- Access information by country to explore opportunities for your business.
Don’t miss out on CETA’s beneﬁts
Did you know that from 2018 to 2019, Canadian exports under CETA were leaving an average of 41% of potential tariff savings on the table? That’s nearly CAD 319 million in total savings missed out on over the two years! That amount would have been enough to cover the construction cost of the CN Tower (roughly CAD 311 million, accounting for inﬂation). This lost opportunity could have contributed to Canadian companies exporting more products due to lower costs, or using those savings on other business expenses like marketing or hiring more staff.
CETA helps creative-play company break out in the EU market
Creative Education of Canada, Joyce Keelan, Founder and CEO
When it ﬁrst started selling its role-play products for young children in Europe 13 years ago, Creative Education of Canada found that the region was a good market for high-quality Canadian goods. However, the company also discovered that the 12% duty that importers were forced to pay there made it hard to compete against inferior products from countries where goods could be produced more cheaply.
Joyce Keelan standing and smiling next to a clothing rack full of multicolored princess dresses and gowns for young children.
The introduction of CETA in 2017 brought the family business the opportunity it needed to break out in the European market. With an end to tariffs for its products and a forward-thinking strategy, the family business has doubled its exports to the region. The agreement “really made our sales in Europe economically viable,” says Joyce Keelan, Founder and CEO. “It really helped put us in a good price bracket.”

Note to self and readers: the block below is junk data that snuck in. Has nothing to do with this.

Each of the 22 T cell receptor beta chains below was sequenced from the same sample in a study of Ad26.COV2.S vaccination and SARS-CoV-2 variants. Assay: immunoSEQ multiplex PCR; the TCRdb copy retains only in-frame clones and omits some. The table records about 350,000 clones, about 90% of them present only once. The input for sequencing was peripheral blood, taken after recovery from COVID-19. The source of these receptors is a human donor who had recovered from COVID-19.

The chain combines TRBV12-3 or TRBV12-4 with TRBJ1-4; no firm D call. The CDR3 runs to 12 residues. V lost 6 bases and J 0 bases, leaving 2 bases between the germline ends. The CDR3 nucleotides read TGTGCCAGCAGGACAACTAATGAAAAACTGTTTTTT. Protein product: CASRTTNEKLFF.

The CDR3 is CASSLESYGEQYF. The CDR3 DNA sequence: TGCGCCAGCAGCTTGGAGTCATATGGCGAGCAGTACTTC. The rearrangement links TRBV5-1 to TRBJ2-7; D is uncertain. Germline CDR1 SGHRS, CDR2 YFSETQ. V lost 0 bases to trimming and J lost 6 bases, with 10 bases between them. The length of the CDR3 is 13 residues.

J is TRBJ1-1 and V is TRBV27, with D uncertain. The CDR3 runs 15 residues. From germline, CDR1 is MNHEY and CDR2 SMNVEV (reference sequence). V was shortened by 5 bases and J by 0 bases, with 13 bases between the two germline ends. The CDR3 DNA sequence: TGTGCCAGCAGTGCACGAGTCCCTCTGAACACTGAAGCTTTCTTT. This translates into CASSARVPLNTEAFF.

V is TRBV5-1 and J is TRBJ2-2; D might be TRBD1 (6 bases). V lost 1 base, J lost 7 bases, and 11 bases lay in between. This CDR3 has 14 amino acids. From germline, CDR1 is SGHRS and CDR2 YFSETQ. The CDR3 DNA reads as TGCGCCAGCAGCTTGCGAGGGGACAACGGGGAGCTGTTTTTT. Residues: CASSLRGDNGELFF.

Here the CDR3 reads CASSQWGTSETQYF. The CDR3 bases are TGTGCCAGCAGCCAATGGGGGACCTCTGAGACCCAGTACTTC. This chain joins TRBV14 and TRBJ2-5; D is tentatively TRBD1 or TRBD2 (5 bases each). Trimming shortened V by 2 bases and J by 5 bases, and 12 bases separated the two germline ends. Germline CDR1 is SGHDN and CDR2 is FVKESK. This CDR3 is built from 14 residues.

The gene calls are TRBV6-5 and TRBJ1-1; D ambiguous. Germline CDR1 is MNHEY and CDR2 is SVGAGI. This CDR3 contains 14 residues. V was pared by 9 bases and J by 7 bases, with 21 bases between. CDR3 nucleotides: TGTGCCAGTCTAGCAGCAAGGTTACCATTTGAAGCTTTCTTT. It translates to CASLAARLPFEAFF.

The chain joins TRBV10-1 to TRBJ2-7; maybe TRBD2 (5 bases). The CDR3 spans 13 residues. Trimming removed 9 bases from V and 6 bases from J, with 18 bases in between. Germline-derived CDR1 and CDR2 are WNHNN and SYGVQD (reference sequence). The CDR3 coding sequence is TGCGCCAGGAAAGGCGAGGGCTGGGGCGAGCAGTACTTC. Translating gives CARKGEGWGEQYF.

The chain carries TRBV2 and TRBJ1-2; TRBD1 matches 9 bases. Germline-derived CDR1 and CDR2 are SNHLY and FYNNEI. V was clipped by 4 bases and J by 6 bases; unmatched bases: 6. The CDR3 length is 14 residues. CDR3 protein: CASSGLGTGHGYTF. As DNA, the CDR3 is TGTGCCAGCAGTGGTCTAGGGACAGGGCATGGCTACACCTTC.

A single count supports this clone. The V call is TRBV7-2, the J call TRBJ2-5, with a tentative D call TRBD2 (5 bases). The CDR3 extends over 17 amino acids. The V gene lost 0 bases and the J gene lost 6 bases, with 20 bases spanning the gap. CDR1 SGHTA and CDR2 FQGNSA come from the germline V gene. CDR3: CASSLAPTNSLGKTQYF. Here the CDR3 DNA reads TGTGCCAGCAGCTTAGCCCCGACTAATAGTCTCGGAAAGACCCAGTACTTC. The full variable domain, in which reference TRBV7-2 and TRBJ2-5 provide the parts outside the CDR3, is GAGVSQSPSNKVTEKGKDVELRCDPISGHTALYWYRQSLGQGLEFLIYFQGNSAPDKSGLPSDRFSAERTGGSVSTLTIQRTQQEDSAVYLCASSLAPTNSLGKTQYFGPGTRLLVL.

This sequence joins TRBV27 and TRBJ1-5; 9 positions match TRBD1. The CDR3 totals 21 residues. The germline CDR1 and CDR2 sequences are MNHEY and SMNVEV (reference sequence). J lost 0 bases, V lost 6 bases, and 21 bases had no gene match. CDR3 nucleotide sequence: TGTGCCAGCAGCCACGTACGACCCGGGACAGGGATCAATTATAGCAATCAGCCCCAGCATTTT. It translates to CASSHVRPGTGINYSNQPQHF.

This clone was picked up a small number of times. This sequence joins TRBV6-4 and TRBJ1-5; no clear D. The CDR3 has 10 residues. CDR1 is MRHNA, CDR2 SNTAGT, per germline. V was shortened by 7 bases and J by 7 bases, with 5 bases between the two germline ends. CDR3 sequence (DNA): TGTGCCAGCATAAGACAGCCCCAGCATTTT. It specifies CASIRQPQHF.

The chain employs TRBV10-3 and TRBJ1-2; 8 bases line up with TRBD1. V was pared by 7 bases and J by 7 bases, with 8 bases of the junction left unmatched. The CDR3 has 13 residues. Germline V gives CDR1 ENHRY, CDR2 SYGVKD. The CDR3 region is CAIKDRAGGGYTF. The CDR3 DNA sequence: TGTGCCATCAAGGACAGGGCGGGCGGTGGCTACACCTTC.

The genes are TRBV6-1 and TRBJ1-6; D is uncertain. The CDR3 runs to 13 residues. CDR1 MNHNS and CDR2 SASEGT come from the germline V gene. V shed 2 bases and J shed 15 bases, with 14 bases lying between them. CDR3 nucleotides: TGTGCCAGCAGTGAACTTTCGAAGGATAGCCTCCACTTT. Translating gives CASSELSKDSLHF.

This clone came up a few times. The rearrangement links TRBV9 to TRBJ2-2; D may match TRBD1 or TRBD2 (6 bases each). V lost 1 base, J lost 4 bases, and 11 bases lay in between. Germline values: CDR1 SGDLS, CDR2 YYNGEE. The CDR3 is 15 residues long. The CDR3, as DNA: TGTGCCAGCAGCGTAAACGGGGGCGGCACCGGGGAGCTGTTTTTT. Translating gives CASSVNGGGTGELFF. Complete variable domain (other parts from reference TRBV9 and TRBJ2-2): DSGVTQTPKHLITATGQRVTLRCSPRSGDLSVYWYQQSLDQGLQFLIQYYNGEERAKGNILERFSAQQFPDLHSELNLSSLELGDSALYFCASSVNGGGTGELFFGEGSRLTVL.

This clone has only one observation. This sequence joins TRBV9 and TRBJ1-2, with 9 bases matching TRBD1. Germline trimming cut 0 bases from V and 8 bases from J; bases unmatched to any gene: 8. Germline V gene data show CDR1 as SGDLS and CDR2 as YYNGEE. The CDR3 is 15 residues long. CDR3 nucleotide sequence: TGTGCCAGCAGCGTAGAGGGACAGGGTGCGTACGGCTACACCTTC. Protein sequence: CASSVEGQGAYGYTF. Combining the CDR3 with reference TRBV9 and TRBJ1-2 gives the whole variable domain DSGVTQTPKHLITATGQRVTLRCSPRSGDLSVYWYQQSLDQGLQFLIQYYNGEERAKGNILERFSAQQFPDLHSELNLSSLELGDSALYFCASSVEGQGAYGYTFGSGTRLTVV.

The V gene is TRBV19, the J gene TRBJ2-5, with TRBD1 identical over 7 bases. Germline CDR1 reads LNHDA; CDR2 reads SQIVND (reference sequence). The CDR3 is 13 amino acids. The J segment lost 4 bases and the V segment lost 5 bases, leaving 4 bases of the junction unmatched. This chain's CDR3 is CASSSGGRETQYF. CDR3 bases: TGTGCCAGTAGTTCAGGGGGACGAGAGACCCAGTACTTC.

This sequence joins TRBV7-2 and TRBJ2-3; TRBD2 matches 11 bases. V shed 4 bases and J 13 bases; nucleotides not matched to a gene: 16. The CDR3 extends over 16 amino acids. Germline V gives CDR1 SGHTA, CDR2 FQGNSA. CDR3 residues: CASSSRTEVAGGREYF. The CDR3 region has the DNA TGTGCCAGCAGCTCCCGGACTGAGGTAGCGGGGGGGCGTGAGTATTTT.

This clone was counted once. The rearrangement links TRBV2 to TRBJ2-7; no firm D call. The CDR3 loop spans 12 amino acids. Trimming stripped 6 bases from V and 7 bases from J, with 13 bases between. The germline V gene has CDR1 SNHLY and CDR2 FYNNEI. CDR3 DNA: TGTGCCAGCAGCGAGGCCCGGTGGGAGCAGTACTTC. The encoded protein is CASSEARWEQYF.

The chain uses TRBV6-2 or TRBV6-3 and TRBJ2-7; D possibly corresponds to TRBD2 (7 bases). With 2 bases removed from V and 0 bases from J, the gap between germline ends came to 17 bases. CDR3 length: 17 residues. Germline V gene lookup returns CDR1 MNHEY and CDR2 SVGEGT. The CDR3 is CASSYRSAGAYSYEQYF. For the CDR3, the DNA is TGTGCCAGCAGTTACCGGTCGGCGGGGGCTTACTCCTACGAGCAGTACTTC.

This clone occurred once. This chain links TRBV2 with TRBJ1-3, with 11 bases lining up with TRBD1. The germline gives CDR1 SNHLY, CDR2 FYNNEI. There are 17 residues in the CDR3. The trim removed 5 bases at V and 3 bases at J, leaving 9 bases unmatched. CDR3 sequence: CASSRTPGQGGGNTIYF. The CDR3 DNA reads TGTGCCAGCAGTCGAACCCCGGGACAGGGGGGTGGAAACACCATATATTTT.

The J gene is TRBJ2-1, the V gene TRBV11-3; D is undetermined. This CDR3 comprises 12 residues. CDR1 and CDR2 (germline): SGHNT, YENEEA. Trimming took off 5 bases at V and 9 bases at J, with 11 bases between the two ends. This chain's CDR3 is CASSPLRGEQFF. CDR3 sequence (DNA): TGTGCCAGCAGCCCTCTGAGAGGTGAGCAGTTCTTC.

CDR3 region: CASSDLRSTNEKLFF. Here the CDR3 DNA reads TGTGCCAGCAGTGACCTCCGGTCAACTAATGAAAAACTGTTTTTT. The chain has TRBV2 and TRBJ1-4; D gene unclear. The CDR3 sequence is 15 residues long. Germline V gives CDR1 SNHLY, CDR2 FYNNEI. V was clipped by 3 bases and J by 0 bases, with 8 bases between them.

Creative Education’s future plans to take advantage of CETA include moving further into new markets within the EU.
Rowing shell manufacturer rides wave of success in global markets
HUDSON Boat Works, Glen Burston, Operations Manager
Founded in 1981, HUDSON Boat Works manufactures rowing shells and develops racing hull shapes, carbon composite construction, and innovative components speciﬁc to the sport of rowing. The Ontario-based company employs approximately 90 individuals and its shells have won over 88 medals at the Olympics and World Rowing Championships.
Glen Burston wearing a half-mask respirator while working on a rowing shell.
With 85% of their boats headed for international waters, exporting their product keeps the company riding the wave of success. Some of Canada's FTAs, including CETA, have helped the company with its global success.
“The European trade deal, CETA, was incredible,” says Glen Burston, Operations Manager. “It levelled the playing ﬁeld, made us much more competitive and took away barriers.”
The Trade Commissioner Service helps Canadian businesses grow by connecting them with its funding and support programs, international opportunities, and its network of trade commissioners in more than 160 cities worldwide. Learn more at tradecommissioner.gc.ca.